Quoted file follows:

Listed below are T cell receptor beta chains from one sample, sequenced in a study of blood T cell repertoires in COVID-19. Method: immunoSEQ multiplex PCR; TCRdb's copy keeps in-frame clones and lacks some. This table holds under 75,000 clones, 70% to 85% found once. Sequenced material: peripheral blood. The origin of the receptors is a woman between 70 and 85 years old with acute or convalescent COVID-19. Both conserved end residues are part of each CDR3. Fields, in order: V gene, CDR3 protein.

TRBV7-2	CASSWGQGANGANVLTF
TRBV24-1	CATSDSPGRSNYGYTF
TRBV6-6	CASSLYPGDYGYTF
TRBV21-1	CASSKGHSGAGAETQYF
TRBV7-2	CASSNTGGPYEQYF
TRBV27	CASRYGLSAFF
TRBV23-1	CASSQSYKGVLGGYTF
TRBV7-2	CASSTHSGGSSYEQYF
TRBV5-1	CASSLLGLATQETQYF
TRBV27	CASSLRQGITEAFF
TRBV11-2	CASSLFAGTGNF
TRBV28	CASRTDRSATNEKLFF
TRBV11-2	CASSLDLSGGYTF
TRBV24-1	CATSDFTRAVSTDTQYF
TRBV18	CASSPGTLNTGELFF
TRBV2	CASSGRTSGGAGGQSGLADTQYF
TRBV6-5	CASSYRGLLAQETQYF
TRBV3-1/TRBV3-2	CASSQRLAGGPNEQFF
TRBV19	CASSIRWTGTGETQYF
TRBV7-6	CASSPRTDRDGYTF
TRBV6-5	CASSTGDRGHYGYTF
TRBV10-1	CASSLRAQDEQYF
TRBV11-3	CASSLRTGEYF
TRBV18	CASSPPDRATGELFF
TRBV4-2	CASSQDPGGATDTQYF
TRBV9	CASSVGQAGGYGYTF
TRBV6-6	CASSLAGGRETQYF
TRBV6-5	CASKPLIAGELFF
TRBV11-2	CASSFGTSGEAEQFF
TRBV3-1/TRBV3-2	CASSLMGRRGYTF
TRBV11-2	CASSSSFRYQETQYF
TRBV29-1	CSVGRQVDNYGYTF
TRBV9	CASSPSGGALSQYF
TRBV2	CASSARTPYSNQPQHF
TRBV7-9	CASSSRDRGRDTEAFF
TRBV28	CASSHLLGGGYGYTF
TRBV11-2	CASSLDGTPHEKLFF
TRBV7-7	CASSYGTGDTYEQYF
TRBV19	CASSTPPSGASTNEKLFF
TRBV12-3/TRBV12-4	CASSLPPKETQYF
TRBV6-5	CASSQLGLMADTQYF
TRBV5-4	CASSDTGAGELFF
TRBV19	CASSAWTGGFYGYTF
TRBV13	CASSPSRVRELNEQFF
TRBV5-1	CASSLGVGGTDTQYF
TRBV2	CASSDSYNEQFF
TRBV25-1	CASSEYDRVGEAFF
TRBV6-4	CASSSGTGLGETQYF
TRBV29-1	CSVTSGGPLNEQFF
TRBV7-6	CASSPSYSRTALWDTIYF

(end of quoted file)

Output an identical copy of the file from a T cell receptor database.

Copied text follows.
Listed below are T cell receptor beta chains from one sample, sequenced in a study of blood T cell repertoires in COVID-19. Method: immunoSEQ multiplex PCR; TCRdb's copy keeps in-frame clones and lacks some. This table holds under 75,000 clones, 70% to 85% found once. Sequenced material: peripheral blood. The origin of the receptors is a woman between 70 and 85 years old with acute or convalescent COVID-19. Both conserved end residues are part of each CDR3. Fields, in order: V gene, CDR3 protein.

TRBV7-2	CASSWGQGANGANVLTF
TRBV24-1	CATSDSPGRSNYGYTF
TRBV6-6	CASSLYPGDYGYTF
TRBV21-1	CASSKGHSGAGAETQYF
TRBV7-2	CASSNTGGPYEQYF
TRBV27	CASRYGLSAFF
TRBV23-1	CASSQSYKGVLGGYTF
TRBV7-2	CASSTHSGGSSYEQYF
TRBV5-1	CASSLLGLATQETQYF
TRBV27	CASSLRQGITEAFF
TRBV11-2	CASSLFAGTGNF
TRBV28	CASRTDRSATNEKLFF
TRBV11-2	CASSLDLSGGYTF
TRBV24-1	CATSDFTRAVSTDTQYF
TRBV18	CASSPGTLNTGELFF
TRBV2	CASSGRTSGGAGGQSGLADTQYF
TRBV6-5	CASSYRGLLAQETQYF
TRBV3-1/TRBV3-2	CASSQRLAGGPNEQFF
TRBV19	CASSIRWTGTGETQYF
TRBV7-6	CASSPRTDRDGYTF
TRBV6-5	CASSTGDRGHYGYTF
TRBV10-1	CASSLRAQDEQYF
TRBV11-3	CASSLRTGEYF
TRBV18	CASSPPDRATGELFF
TRBV4-2	CASSQDPGGATDTQYF
TRBV9	CASSVGQAGGYGYTF
TRBV6-6	CASSLAGGRETQYF
TRBV6-5	CASKPLIAGELFF
TRBV11-2	CASSFGTSGEAEQFF
TRBV3-1/TRBV3-2	CASSLMGRRGYTF
TRBV11-2	CASSSSFRYQETQYF
TRBV29-1	CSVGRQVDNYGYTF
TRBV9	CASSPSGGALSQYF
TRBV2	CASSARTPYSNQPQHF
TRBV7-9	CASSSRDRGRDTEAFF
TRBV28	CASSHLLGGGYGYTF
TRBV11-2	CASSLDGTPHEKLFF
TRBV7-7	CASSYGTGDTYEQYF
TRBV19	CASSTPPSGASTNEKLFF
TRBV12-3/TRBV12-4	CASSLPPKETQYF
TRBV6-5	CASSQLGLMADTQYF
TRBV5-4	CASSDTGAGELFF
TRBV19	CASSAWTGGFYGYTF
TRBV13	CASSPSRVRELNEQFF
TRBV5-1	CASSLGVGGTDTQYF
TRBV2	CASSDSYNEQFF
TRBV25-1	CASSEYDRVGEAFF
TRBV6-4	CASSSGTGLGETQYF
TRBV29-1	CSVTSGGPLNEQFF
TRBV7-6	CASSPSYSRTALWDTIYF